Adult cat vs kitten: things to consider when getting a cat

Have you decided you want a cat in your life? We already discussed good places to get a kitten, however, have you considered adopting an adult cat?

a woman with an adopted ginger adult cat
 Happy cat, happy owner.

There are several advantages to choosing an adult cat, as you will see in the list below. At the same time, getting a kitten is the obvious choice for most cat owners. Let’s find out which is better: getting a kitten or an adult cat.

  • Cuteness. We don’t need to convince you. Kittens are way cuter than adult cats. They play, they lump, they are curious about everything. Being cute is the most popular reason why people choose kittens over adult cats. We’re not implying that adult cats are not cute, or that cuteness is everything. No, no. Adult cats are too; besides, there’s one problem with kitten cuteness: they grow out of it rapidly.
  • Safety. Accidents are something we all want to avoid. Catproofing a house is something to scratch your head for. Tangled cords, ledges to fall from, household chemicals and other danger. While both adults and kittens require safety precautions, kittens get in trouble more easily. It’s not that bad, though. It’s still possible to kitten proof the house, just, it takes more work. You can read more about cat proofing your home here.
  • Introductions. Kittens accept rehoming more readily than adult cats. Also, if you have cats at home already, things will go smoother if you introduce them to a kitten. It is because kittens learn much faster, and they are more likely to explore their new territory despite being scared of it. At the same time, worry not if you must bring home an adult cat. Though it may take time for him to recognize you as a good person, it is possible to rehome them smoothly if you understand how. You can check our article about introducing a cat to his new home.
  • Time. Caring for a kitten takes time. People often tag cats as “low maintenance” pets. Though, partially true, it isn’t for kittens. They require a lot of attention, supervision, playing, mess cleaning, training and more. Are you up to it? Well, if all your family members work a full-time job, then probably an adult cat is a better choice.
  • Training. This coin has two sides. First, kittens are much easier to train because they learn so quickly. For example, litter training a kitten happens almost automatically, while adult cats require a huge effort if they haven’t been trained already. On the other hand, if the yare trained, you need to provide a litter box. If you are adopting a cat from a shelter, ask why he was brought in. If it was because of a behavior problem, it might be hard to correct.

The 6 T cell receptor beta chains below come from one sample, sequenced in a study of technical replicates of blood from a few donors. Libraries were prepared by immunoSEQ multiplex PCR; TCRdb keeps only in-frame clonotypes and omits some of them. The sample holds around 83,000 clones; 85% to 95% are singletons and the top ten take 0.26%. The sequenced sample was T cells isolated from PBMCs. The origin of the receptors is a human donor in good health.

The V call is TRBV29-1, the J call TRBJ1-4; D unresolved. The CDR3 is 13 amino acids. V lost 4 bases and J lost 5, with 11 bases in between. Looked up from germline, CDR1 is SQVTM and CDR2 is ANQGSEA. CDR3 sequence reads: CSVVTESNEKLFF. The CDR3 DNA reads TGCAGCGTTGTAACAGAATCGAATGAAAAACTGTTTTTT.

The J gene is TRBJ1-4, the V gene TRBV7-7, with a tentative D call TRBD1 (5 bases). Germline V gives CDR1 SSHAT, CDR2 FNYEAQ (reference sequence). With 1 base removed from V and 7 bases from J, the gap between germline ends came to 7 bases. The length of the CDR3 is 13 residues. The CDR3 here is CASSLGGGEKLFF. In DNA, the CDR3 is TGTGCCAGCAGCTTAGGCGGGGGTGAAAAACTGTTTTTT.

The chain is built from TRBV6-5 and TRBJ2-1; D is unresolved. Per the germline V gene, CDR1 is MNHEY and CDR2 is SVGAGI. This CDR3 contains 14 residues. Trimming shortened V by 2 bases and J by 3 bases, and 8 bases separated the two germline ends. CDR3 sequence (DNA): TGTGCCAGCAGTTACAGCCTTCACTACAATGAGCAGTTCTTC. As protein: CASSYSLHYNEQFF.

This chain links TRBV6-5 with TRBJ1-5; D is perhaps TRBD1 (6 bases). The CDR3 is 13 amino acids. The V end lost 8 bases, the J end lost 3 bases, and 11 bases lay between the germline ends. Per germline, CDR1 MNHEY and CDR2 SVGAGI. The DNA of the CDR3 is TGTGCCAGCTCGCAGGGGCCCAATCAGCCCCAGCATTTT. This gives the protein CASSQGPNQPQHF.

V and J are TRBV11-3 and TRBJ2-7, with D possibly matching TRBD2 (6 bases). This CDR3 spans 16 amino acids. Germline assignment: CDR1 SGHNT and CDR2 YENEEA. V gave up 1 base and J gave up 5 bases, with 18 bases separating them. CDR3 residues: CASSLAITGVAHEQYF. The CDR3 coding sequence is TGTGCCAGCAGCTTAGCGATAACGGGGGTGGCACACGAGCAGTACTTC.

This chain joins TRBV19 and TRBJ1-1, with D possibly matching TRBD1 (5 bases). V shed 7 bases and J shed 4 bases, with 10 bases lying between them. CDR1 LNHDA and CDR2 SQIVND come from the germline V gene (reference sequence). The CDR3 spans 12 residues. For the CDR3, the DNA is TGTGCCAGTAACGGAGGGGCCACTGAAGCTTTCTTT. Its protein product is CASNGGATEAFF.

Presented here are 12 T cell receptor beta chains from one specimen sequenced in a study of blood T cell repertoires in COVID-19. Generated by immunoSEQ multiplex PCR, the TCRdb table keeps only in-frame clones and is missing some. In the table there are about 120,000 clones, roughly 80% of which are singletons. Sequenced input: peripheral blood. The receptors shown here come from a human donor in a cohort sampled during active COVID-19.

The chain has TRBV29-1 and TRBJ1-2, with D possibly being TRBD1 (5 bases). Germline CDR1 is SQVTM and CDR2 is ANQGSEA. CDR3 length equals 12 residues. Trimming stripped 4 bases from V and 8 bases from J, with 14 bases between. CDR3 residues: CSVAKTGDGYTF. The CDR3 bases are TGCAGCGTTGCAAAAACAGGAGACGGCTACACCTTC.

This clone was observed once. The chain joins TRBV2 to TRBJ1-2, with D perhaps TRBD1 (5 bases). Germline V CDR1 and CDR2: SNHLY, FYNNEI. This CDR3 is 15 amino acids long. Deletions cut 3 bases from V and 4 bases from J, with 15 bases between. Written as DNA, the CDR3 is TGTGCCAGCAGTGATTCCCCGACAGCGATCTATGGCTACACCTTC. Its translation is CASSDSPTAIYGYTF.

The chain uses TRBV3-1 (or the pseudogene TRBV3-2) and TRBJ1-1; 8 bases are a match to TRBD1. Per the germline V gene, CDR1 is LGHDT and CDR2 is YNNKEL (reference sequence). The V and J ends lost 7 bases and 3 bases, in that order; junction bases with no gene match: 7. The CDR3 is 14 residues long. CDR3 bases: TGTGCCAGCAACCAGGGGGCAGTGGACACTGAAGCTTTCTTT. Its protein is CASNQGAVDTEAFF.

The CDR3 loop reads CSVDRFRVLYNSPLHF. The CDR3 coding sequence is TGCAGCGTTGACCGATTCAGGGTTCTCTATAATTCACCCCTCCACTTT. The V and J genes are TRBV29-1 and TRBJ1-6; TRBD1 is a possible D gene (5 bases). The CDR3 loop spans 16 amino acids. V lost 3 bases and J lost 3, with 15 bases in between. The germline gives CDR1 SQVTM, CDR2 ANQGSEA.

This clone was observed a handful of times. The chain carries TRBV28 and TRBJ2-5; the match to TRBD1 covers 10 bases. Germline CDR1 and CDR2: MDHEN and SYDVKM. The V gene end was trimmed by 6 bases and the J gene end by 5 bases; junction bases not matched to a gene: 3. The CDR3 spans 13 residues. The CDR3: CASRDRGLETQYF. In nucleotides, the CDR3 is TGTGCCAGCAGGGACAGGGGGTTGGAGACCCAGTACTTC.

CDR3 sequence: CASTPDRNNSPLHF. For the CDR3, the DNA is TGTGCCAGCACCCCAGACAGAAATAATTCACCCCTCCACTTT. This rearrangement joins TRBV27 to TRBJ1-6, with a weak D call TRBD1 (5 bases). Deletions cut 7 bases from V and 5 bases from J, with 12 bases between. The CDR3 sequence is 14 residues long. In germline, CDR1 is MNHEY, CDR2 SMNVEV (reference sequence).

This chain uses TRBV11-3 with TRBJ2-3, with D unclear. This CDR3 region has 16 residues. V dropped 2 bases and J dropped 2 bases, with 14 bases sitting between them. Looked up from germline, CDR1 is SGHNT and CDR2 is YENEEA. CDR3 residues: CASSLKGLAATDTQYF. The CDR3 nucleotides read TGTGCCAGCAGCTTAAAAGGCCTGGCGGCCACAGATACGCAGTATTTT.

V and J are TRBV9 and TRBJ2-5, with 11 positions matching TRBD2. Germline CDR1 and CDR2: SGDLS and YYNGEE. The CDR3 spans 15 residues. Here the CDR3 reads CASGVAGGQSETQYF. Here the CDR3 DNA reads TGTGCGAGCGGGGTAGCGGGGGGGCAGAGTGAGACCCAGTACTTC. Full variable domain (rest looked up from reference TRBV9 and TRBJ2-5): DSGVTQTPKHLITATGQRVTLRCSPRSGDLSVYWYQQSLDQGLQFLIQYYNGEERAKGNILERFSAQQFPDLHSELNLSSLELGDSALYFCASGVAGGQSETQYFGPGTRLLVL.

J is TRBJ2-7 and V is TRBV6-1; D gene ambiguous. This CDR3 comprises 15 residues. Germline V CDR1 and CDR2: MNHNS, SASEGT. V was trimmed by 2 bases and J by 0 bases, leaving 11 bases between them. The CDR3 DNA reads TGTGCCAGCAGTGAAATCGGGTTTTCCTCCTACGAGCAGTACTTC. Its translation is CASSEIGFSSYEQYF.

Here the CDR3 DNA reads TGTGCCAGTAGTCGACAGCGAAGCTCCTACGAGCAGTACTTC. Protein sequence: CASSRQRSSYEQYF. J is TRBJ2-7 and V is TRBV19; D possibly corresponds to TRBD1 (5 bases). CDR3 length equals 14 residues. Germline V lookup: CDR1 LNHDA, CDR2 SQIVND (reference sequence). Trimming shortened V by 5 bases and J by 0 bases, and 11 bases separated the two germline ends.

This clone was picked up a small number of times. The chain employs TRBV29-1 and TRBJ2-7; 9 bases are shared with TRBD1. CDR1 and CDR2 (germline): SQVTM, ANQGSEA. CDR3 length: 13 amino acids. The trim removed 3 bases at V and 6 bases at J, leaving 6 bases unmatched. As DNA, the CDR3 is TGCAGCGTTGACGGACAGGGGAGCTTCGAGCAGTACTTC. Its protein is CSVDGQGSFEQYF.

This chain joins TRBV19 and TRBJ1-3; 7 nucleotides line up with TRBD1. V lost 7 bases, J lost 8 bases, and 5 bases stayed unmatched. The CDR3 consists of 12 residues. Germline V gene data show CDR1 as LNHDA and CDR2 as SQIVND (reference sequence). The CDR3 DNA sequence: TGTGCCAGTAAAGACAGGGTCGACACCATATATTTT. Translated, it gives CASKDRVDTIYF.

• What you see is what you get. Kittens are still developing, and it’s not easy to assess their temperament. If you are looking for an active cat, most kittens are active, and it’s not easy to foresee which of them will be lazy at adulthood. It’s also true for other stuff, and not only personality related. Looks may also develop over time, and if a specific pattern is essential for you, an adult cat would be a better choice. On the other hand, personality can be molded, to an extent. If you want your cat to be active, you can encourage him to be so. And, again, it’s much easier to shape a cat’s personality while he’s growing, rather than breaking the personality adult cat already has.
  • Expenses. In general, care for kittens cost more. There is a series of vaccinations and the food that kittens eat is slightly more expensive. However, we think the gap is not that large, and tables may turn at any time, since you can not predict unexpected expenses, like a chronic illness, a robbery by a veterinarian or similar.
  • Saving a life. Many might believe that adopting a cat saves a life. It does, but when you select an adult cat, it is more concrete. You see, a kitten in a shelter is almost guaranteed to be adopted. At the same time, adult cats can wait years and years for their owner and never live to be taken home. If you genuinely want to save a life and if it is the sole reason why you even are considering a cat, go for an adult cat.

We hope this article helped you to decide whether you should get an adult cat or a kitten. Remember, there’s no way to say that ones are better over the others, but it depends on your preferences and resources available. Both sides have advantages over the other side.

This article is a part of a series: how to care for your first cat.
Up next: How to choose a healthy kitten
Previous: At what age can you take a kitten home

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